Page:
Fair Tax accreditation aims to build public trust for Wrexham Chauffeurs

pd website news geth thomas wrexham chauffeurs

Wrexham Chauffeurs has been awarded the Fair Tax Mark, joining the movement of businesses committed to financial transparency and responsible tax conduct.

Fair Tax Mark accreditation recognises businesses that pay the right amount of corporation tax at the right time and in the right place. Accredited businesses include listed PLCs, co-operatives, social enterprises and large private businesses.

North Wales-based Wrexham Chauffeurs was established by Geth Thomas (pictured) in July 2019, after years of experience in the private hire industry. The company offers transport across the UK, including to and from all airports, seaports and railway stations. It also provides wedding cars, guided tours and a “White Glove” delivery service for transporting artwork or official documents.

Graham Drummond, head of communications, Fair Tax Foundation, said: “We’re really pleased to welcome Wrexham Chauffeurs to the Fair Tax community of businesses. The people of Wrexham can be proud that a local business is leading the way with its responsible tax conduct.”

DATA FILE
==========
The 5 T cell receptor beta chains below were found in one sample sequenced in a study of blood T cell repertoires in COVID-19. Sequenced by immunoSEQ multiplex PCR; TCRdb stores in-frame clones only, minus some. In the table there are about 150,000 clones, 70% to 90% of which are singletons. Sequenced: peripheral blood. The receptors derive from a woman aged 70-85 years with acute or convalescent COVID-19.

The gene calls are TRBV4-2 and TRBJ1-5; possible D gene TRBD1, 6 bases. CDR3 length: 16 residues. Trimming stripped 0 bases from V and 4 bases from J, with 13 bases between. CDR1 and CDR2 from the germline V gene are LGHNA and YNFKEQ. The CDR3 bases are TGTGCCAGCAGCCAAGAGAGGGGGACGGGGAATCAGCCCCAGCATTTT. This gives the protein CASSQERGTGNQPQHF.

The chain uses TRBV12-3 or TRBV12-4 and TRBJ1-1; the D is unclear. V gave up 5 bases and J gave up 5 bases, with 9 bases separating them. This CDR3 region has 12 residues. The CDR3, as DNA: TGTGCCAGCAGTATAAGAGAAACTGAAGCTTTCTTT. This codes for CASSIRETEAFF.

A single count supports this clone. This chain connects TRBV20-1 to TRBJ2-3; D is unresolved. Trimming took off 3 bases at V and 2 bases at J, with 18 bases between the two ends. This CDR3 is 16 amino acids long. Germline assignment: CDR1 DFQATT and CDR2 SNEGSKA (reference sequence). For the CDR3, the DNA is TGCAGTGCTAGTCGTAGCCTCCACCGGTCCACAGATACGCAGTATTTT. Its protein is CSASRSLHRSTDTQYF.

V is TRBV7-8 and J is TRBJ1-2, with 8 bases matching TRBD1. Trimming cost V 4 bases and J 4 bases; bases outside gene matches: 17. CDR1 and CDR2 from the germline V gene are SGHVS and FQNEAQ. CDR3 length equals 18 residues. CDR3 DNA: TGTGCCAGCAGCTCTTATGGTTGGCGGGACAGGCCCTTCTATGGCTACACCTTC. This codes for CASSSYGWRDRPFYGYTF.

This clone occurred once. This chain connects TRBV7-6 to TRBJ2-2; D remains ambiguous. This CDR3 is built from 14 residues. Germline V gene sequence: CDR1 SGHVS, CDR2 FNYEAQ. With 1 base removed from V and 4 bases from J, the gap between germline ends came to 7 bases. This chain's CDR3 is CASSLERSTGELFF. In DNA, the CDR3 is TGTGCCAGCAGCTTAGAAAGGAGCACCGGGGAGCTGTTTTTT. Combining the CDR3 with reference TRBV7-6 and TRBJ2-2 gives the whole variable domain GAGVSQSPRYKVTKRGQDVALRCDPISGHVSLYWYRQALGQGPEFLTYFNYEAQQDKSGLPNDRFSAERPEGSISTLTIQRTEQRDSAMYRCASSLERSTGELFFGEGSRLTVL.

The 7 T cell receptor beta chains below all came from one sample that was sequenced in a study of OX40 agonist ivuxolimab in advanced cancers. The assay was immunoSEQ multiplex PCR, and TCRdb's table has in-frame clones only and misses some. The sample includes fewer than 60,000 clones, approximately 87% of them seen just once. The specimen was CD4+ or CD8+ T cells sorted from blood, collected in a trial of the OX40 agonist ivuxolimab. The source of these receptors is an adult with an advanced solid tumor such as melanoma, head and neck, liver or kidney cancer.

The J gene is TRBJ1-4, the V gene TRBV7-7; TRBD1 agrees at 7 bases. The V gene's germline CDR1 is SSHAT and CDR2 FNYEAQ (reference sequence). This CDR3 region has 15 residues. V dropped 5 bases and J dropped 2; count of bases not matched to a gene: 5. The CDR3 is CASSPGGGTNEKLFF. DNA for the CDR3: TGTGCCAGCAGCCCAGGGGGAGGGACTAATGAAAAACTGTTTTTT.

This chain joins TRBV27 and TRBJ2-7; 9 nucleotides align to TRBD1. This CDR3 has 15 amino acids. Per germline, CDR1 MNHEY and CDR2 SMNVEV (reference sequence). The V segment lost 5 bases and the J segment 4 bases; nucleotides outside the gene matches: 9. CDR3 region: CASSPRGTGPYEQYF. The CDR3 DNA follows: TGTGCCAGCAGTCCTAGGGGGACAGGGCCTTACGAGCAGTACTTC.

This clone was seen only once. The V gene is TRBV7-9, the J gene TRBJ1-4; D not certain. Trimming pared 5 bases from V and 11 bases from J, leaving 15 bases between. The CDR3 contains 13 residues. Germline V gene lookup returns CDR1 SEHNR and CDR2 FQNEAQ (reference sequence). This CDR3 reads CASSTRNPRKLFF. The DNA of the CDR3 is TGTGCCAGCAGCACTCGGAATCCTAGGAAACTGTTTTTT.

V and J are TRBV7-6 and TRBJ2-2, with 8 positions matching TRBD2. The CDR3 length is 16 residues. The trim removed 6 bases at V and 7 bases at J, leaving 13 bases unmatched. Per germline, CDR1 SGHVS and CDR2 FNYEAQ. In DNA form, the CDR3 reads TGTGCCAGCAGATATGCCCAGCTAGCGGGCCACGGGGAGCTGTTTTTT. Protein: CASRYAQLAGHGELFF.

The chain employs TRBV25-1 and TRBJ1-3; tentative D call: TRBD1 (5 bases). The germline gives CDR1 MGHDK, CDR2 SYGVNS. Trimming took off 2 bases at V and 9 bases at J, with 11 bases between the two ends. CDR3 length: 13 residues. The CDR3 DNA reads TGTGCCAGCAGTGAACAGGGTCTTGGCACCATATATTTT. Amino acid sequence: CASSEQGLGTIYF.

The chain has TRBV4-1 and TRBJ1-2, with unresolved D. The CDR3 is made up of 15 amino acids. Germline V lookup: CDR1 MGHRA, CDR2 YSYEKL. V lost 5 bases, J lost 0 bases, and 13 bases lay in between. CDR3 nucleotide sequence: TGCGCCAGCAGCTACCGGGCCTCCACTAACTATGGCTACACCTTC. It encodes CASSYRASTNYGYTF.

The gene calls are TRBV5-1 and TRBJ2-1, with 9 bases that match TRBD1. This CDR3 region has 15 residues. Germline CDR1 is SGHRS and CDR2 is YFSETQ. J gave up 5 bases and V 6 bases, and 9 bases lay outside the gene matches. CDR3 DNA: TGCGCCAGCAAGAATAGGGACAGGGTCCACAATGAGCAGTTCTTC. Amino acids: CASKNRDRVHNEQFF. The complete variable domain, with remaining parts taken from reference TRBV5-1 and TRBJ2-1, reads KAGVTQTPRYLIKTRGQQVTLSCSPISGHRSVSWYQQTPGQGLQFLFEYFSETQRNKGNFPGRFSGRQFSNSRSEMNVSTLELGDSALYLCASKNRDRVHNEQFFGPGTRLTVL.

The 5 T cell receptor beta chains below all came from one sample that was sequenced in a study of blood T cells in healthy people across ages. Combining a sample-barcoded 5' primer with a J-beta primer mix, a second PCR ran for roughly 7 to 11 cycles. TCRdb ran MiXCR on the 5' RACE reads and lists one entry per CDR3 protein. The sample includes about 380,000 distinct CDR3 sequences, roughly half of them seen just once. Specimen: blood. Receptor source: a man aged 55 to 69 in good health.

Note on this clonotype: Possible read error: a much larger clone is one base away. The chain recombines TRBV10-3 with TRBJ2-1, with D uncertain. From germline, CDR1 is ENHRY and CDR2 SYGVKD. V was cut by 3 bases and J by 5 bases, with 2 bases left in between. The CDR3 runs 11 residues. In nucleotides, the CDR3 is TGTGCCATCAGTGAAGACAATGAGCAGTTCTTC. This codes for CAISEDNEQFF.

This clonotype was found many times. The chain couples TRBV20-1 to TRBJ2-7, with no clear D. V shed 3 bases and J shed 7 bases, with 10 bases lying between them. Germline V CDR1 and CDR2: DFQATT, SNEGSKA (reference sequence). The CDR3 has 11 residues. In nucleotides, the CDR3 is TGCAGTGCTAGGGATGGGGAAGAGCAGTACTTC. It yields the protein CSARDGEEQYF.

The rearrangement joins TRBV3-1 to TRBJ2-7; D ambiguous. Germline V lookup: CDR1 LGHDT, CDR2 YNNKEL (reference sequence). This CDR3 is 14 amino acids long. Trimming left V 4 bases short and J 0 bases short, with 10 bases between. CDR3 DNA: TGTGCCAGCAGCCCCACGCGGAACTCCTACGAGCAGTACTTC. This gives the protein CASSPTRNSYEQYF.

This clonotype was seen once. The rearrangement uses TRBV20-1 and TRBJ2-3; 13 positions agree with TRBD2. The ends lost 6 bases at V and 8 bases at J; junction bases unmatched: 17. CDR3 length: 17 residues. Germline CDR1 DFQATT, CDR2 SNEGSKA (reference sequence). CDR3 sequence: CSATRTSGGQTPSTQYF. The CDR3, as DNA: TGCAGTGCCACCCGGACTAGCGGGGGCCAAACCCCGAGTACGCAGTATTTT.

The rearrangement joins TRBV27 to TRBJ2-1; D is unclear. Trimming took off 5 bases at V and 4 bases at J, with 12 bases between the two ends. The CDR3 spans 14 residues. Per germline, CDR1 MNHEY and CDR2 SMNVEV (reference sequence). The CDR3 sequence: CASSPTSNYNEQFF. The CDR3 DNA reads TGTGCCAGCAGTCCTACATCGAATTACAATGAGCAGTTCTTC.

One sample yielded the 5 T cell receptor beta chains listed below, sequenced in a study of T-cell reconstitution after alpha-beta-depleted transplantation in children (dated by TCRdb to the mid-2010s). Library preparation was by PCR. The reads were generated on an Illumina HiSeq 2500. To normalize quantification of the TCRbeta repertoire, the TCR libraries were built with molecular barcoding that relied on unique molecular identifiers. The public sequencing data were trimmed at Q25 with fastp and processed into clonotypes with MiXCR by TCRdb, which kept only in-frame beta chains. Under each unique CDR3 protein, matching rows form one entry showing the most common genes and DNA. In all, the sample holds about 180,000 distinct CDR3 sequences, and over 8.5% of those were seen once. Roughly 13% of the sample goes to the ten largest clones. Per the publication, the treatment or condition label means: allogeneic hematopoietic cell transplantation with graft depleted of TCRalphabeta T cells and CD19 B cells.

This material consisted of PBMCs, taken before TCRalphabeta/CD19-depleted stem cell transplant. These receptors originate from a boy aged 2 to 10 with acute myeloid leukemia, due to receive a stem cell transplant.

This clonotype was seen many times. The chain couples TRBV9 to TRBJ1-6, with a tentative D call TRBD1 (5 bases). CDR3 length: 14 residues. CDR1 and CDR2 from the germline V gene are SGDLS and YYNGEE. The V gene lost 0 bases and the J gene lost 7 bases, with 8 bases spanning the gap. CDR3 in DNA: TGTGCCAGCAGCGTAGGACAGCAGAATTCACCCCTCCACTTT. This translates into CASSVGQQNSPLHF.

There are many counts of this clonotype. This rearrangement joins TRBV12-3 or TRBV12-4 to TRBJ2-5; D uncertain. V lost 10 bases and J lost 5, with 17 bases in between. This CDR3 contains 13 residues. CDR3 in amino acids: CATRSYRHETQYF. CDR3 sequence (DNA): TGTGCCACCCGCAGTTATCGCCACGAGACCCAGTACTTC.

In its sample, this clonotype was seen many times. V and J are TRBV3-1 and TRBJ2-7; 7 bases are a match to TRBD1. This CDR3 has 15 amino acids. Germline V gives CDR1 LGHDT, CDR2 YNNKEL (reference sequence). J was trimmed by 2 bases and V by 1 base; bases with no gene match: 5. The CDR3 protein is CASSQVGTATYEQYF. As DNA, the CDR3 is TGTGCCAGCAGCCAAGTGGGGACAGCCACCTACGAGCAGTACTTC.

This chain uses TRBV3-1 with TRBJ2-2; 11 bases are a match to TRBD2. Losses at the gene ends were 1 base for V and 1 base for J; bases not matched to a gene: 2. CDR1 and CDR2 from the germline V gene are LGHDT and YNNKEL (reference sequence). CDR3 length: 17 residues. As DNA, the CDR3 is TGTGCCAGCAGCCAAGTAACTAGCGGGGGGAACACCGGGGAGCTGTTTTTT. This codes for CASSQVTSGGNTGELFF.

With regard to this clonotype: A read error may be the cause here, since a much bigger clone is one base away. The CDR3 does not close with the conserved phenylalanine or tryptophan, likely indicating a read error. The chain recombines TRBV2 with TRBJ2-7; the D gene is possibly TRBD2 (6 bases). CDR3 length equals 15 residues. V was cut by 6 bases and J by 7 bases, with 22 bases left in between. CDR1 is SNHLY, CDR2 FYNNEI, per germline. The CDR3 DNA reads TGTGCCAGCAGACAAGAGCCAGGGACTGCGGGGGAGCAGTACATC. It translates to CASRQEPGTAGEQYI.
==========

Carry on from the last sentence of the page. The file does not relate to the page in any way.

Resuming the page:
“Year after year, our polling of the UK public shows they want to get behind businesses that can prove they’re paying their fair share of tax. Through the Fair Tax Mark, Wrexham Chauffeurs can demonstrate they’re doing just that.”

Polling commissioned by the Fair Tax Foundation from ICM last year found that three quarters of the UK public would rather shop with (74%) or work for (75%) a business that can prove it is paying its fair share of tax. Over three quarters (77%) of the public believe that all companies, whatever their size, should have to publicly disclose the taxes they do or don’t pay in the UK.

Across the globe, close to 40% of multinational profits ($970 billion) are artificially shifted to tax havens each year, leading to a $250bn reduction in corporate income tax revenue. Within this, the UK was found to suffer a staggering $110bn of profit shifting, leading to an estimated $21bn reduction in corporation tax revenues – which equates to £17bn of missing tax, or 32% of the total amount collected.